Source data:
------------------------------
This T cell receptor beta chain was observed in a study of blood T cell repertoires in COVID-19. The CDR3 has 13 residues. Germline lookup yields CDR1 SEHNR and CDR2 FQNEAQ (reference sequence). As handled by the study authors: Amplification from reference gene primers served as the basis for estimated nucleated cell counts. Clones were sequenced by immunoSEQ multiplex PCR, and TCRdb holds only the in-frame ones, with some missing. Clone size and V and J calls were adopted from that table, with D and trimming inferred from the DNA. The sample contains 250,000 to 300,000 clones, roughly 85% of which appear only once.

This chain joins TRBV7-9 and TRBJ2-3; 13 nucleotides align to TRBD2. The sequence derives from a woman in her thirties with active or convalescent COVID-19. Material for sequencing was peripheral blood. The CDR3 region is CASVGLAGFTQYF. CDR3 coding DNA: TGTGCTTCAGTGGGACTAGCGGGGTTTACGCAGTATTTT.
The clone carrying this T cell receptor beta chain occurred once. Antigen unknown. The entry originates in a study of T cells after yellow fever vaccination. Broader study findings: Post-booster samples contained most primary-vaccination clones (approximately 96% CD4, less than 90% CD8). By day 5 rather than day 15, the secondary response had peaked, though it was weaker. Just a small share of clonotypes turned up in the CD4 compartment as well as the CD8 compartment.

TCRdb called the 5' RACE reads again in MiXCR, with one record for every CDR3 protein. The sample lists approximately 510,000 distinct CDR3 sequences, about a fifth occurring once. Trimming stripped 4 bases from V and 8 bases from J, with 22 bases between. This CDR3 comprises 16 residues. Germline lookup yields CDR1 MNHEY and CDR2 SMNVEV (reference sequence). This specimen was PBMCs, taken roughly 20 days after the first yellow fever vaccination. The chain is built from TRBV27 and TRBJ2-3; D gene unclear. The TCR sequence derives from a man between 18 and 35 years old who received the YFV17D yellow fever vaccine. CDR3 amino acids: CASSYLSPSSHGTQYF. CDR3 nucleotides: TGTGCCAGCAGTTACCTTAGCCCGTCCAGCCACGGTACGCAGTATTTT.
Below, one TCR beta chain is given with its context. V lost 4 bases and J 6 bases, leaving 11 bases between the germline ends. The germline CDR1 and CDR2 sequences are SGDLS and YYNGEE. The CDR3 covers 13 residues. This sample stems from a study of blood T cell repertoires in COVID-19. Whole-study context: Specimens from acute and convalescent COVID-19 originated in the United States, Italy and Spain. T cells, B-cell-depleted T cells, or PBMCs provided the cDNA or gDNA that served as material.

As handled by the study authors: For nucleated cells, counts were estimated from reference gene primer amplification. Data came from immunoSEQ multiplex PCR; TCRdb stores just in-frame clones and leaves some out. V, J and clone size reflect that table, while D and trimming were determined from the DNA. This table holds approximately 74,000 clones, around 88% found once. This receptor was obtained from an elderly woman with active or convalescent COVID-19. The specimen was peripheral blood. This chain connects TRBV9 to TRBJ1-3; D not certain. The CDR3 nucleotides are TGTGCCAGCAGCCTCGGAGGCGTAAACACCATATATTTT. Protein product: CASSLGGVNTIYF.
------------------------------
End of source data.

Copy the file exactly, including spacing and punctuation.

This T cell receptor beta chain was observed in a study of blood T cell repertoires in COVID-19. The CDR3 has 13 residues. Germline lookup yields CDR1 SEHNR and CDR2 FQNEAQ (reference sequence). As handled by the study authors: Amplification from reference gene primers served as the basis for estimated nucleated cell counts. Clones were sequenced by immunoSEQ multiplex PCR, and TCRdb holds only the in-frame ones, with some missing. Clone size and V and J calls were adopted from that table, with D and trimming inferred from the DNA. The sample contains 250,000 to 300,000 clones, roughly 85% of which appear only once.

This chain joins TRBV7-9 and TRBJ2-3; 13 nucleotides align to TRBD2. The sequence derives from a woman in her thirties with active or convalescent COVID-19. Material for sequencing was peripheral blood. The CDR3 region is CASVGLAGFTQYF. CDR3 coding DNA: TGTGCTTCAGTGGGACTAGCGGGGTTTACGCAGTATTTT.
The clone carrying this T cell receptor beta chain occurred once. Antigen unknown. The entry originates in a study of T cells after yellow fever vaccination. Broader study findings: Post-booster samples contained most primary-vaccination clones (approximately 96% CD4, less than 90% CD8). By day 5 rather than day 15, the secondary response had peaked, though it was weaker. Just a small share of clonotypes turned up in the CD4 compartment as well as the CD8 compartment.

TCRdb called the 5' RACE reads again in MiXCR, with one record for every CDR3 protein. The sample lists approximately 510,000 distinct CDR3 sequences, about a fifth occurring once. Trimming stripped 4 bases from V and 8 bases from J, with 22 bases between. This CDR3 comprises 16 residues. Germline lookup yields CDR1 MNHEY and CDR2 SMNVEV (reference sequence). This specimen was PBMCs, taken roughly 20 days after the first yellow fever vaccination. The chain is built from TRBV27 and TRBJ2-3; D gene unclear. The TCR sequence derives from a man between 18 and 35 years old who received the YFV17D yellow fever vaccine. CDR3 amino acids: CASSYLSPSSHGTQYF. CDR3 nucleotides: TGTGCCAGCAGTTACCTTAGCCCGTCCAGCCACGGTACGCAGTATTTT.
Below, one TCR beta chain is given with its context. V lost 4 bases and J 6 bases, leaving 11 bases between the germline ends. The germline CDR1 and CDR2 sequences are SGDLS and YYNGEE. The CDR3 covers 13 residues. This sample stems from a study of blood T cell repertoires in COVID-19. Whole-study context: Specimens from acute and convalescent COVID-19 originated in the United States, Italy and Spain. T cells, B-cell-depleted T cells, or PBMCs provided the cDNA or gDNA that served as material.

As handled by the study authors: For nucleated cells, counts were estimated from reference gene primer amplification. Data came from immunoSEQ multiplex PCR; TCRdb stores just in-frame clones and leaves some out. V, J and clone size reflect that table, while D and trimming were determined from the DNA. This table holds approximately 74,000 clones, around 88% found once. This receptor was obtained from an elderly woman with active or convalescent COVID-19. The specimen was peripheral blood. This chain connects TRBV9 to TRBJ1-3; D not certain. The CDR3 nucleotides are TGTGCCAGCAGCCTCGGAGGCGTAAACACCATATATTTT. Protein product: CASSLGGVNTIYF.